Lush and Avon add fuel to growing tar sand controversy

By Andrew McDougall

- Last updated on GMT

Related tags Petroleum

Cosmetics companies Lush and Avon have joined a growing number of large businesses that have publicly expressed concerns, and asked providers to avoid high impact fuels such as those from the Canadian tar sands (sometimes known as oil sands).

Production of tar sands oil destroys Canada's Boreal Forest and fresh water, pollutes the air, and generates more global warming pollution than conventional oil production, according to campaign group ForestEthics.

Communities downstream and downwind of Tar Sands projects are facing elevated levels of rare cancers, it claimed.

Avoiding tar sand sources

Lush Canada has specifically required its fuel vendors to avoid fuel from refineries connected to the Canadian source of oil.

"Canada's Tar Sands are an unethical source of fuel for shipping LUSH products,"​ said Shama Alexander, environmental officer with Lush.

At the request of its customer, Lush, trucking company Concord required assurance from its fuel vendors that they were taking steps to avoid fuel from US refineries taking input from Canada's tar sands.

"Our primary transportation partners respect our ethics and are helping us remove the Tar Sands from our footprint."

US direct sales company Avon has also asked its transportation providers to avoid high impact fuels.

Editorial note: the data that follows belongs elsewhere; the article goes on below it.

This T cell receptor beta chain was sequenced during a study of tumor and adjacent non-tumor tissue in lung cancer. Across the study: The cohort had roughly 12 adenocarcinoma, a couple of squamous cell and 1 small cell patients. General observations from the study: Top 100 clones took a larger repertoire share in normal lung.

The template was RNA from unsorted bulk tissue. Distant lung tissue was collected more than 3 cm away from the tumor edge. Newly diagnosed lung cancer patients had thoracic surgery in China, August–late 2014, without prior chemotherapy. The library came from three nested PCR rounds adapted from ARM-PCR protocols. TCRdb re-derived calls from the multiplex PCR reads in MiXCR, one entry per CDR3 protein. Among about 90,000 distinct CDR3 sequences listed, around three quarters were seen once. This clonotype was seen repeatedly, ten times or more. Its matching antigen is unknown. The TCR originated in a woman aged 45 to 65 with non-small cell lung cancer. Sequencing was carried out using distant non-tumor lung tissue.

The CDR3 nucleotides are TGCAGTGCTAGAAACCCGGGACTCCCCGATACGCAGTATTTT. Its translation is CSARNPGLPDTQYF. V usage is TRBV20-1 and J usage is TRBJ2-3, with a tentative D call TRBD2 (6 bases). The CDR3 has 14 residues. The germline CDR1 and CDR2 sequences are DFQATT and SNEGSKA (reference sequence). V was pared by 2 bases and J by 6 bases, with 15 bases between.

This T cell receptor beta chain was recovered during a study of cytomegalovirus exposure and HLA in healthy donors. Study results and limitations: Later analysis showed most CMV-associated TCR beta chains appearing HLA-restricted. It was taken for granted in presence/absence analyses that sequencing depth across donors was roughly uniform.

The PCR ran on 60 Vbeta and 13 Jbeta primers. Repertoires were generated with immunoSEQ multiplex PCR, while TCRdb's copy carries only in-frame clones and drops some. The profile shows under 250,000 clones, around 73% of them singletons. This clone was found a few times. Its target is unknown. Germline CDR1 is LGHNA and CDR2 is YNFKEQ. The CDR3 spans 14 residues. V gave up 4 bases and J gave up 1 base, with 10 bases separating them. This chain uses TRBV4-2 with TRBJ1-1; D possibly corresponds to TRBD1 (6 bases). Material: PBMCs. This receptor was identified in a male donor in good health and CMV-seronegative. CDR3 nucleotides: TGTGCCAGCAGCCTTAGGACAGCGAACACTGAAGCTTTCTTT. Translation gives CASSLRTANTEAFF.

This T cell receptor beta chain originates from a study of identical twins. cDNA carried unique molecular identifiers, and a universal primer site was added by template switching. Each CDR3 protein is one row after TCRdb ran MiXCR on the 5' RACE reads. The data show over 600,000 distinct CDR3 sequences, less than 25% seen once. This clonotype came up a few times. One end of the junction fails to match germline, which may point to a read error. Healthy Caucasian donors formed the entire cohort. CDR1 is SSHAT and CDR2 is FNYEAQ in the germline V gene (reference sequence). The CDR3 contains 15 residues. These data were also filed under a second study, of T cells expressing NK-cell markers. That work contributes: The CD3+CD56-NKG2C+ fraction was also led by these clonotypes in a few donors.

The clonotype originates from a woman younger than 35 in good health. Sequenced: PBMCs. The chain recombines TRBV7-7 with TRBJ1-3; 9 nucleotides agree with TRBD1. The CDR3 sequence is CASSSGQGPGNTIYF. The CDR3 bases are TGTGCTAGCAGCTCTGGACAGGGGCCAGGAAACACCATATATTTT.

"Avon recognizes its responsibility to the environment and the world's forests,"​ said Tod Arbogast, vice president of Sustainability and Corporate Responsibility with Avon.

"That's why we've asked our transportation partners to take steps that will avoid high impact, high carbon fuels such as those from the Tar Sands."

Mirroring corporate actions of others

The actions taken by Avon, Lush and Concord mirror those taken by other large companies at the request of ForestEthics.

"Large buyers of fuel and transportation services are strengthening their resolve against Canada's dirty tar sands oil,"​ explained Aaron Sanger, director of US Campaigns at ForestEthics.

"The US market for this increasingly controversial product is becoming more uncertain."

To date, ten major companies and one US city have publicly announced actions that either specifically focus on Canada's tar sands or create standards that will limit fuels such as those from the tar sands.

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